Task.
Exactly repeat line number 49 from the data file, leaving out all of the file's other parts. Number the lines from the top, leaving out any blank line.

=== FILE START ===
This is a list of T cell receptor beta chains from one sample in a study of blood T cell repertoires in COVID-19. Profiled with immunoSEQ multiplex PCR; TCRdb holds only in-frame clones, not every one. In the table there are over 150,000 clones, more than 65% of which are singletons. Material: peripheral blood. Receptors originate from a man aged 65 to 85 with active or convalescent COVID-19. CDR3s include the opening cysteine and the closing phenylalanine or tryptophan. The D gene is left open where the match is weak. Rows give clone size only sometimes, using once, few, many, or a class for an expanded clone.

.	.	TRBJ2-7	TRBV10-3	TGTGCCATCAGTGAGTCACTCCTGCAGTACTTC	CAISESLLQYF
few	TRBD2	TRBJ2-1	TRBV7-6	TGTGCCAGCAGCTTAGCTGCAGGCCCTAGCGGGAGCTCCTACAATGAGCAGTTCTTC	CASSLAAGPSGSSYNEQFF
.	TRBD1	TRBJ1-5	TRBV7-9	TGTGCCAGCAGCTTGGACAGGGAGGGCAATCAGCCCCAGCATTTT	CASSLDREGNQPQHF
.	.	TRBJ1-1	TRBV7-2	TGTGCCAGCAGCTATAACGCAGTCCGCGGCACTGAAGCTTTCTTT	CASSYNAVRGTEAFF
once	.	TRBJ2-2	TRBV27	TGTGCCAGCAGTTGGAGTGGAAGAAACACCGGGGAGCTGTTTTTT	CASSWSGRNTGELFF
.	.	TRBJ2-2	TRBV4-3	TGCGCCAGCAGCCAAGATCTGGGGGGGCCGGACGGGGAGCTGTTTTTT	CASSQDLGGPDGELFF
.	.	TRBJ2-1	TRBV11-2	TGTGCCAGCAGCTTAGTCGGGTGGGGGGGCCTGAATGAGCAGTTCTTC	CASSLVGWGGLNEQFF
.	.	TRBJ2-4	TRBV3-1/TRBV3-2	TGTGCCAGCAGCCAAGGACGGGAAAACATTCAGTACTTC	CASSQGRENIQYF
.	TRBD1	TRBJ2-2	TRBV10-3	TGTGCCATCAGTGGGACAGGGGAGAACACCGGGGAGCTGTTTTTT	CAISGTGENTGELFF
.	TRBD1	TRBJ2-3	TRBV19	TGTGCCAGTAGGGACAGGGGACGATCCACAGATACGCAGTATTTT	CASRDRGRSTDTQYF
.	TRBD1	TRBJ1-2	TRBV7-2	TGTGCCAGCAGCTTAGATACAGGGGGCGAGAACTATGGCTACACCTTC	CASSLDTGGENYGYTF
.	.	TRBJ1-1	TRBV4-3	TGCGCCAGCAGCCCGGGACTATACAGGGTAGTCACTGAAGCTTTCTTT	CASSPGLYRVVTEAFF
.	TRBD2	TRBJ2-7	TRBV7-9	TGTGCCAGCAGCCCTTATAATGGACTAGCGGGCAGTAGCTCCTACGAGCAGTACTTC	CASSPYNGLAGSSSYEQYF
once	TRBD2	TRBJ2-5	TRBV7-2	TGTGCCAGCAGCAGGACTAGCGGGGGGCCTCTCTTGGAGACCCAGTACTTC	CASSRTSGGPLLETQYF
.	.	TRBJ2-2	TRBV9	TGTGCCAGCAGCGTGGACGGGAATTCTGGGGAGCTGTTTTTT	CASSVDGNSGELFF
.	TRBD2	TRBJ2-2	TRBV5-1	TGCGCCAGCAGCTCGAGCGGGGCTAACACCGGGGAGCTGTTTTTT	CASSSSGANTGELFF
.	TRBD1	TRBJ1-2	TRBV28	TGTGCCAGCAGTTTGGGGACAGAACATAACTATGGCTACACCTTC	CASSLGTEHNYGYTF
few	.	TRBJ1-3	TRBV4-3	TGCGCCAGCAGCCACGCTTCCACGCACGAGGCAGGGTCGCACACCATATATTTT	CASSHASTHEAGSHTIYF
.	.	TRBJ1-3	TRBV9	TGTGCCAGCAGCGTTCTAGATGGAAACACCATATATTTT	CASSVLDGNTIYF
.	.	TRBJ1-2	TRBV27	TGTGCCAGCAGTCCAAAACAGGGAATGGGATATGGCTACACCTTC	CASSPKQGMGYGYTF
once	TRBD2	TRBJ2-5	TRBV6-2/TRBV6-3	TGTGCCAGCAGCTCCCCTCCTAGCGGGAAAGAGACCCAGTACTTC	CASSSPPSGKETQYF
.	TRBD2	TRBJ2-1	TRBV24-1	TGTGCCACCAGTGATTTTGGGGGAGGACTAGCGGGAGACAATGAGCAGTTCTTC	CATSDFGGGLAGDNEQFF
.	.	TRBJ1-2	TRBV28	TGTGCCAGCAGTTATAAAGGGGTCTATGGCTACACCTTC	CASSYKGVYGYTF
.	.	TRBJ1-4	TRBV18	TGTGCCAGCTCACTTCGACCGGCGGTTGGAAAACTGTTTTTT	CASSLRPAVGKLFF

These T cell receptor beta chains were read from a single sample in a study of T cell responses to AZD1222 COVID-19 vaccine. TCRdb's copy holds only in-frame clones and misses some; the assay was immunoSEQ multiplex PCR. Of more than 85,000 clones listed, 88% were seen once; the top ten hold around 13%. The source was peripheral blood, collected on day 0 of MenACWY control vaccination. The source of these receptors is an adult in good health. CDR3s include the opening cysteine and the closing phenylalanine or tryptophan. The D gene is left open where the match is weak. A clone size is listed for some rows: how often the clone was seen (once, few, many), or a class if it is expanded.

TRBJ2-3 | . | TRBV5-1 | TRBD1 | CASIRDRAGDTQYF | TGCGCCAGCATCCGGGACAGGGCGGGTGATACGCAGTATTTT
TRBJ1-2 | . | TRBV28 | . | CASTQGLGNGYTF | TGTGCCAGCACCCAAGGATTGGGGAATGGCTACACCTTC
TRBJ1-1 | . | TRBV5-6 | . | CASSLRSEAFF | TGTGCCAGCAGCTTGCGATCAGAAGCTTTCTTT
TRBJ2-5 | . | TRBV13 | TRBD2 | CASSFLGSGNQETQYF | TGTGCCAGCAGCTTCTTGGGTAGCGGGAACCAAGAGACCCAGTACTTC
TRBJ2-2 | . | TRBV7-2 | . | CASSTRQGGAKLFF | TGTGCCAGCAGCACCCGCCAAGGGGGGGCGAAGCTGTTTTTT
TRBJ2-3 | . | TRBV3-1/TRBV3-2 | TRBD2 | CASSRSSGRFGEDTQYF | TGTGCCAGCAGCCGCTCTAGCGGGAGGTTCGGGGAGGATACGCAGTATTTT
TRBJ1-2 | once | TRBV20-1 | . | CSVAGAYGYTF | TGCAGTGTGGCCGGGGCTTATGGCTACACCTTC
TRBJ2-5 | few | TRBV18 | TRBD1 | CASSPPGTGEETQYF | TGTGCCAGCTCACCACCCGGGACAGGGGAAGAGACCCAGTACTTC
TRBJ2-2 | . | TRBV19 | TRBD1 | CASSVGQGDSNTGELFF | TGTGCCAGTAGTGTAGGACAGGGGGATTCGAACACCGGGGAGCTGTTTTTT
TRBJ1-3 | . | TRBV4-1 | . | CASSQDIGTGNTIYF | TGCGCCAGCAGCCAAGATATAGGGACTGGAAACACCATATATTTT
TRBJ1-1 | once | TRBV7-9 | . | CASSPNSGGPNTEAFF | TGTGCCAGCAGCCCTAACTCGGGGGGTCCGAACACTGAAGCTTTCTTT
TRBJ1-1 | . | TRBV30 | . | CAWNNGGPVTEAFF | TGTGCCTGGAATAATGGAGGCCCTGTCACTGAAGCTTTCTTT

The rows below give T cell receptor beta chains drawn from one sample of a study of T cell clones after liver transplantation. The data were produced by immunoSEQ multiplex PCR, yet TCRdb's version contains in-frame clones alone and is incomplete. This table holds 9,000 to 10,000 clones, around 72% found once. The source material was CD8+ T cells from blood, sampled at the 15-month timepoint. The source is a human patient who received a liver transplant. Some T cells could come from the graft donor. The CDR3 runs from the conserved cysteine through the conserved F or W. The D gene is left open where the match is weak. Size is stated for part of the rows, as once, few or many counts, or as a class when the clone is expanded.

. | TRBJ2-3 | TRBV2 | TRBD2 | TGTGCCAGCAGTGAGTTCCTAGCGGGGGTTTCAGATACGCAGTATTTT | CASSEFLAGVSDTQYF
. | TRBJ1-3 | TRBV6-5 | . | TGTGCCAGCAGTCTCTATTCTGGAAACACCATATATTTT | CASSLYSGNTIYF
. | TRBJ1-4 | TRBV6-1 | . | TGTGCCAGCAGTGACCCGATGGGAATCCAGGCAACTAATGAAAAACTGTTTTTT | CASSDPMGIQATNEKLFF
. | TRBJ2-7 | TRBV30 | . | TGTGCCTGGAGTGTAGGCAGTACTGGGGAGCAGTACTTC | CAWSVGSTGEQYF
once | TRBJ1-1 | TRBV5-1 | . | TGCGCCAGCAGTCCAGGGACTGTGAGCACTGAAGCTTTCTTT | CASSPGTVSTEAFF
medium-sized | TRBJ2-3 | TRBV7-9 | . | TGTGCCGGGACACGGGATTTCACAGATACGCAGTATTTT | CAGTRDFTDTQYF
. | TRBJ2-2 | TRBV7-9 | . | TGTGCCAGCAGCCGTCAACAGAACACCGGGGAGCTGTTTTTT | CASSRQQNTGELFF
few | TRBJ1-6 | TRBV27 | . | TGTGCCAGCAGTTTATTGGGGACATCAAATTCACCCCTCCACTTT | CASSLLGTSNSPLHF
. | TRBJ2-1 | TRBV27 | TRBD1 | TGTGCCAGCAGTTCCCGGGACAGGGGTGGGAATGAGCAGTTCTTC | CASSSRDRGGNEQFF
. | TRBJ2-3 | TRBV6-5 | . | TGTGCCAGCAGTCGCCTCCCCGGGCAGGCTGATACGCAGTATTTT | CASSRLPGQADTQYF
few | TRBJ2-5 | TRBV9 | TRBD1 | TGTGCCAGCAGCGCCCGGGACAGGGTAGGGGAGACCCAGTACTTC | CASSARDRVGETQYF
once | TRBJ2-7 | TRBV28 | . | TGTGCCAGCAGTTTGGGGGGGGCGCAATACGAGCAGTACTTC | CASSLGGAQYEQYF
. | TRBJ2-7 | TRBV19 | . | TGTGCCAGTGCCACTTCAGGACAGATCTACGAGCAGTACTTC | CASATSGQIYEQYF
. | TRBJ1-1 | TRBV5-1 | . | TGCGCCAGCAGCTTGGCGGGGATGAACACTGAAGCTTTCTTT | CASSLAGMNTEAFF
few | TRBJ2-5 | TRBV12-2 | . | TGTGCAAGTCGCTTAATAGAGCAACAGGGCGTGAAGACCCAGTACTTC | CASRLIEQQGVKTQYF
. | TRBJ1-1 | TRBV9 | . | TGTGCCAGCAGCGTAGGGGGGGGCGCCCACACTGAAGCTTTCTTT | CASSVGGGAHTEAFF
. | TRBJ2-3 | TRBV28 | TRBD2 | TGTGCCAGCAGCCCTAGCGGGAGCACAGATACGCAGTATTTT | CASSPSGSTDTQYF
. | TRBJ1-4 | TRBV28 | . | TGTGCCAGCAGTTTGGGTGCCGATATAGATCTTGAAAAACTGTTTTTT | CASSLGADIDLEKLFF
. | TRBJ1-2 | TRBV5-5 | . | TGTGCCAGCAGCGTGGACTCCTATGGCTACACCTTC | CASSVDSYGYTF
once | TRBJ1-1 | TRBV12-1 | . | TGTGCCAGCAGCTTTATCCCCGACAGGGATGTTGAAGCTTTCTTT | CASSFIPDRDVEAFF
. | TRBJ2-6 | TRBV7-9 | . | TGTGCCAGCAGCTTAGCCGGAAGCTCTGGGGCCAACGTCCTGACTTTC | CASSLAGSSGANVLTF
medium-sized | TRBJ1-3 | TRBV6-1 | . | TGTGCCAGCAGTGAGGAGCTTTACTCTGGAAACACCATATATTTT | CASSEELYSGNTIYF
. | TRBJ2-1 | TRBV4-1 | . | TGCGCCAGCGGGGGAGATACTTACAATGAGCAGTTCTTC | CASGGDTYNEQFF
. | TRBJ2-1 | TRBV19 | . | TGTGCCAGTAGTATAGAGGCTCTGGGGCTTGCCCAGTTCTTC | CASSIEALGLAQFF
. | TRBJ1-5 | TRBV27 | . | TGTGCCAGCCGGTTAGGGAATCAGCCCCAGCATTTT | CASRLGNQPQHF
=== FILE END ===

. | TRBJ2-3 | TRBV6-5 | . | TGTGCCAGCAGTCGCCTCCCCGGGCAGGCTGATACGCAGTATTTT | CASSRLPGQADTQYF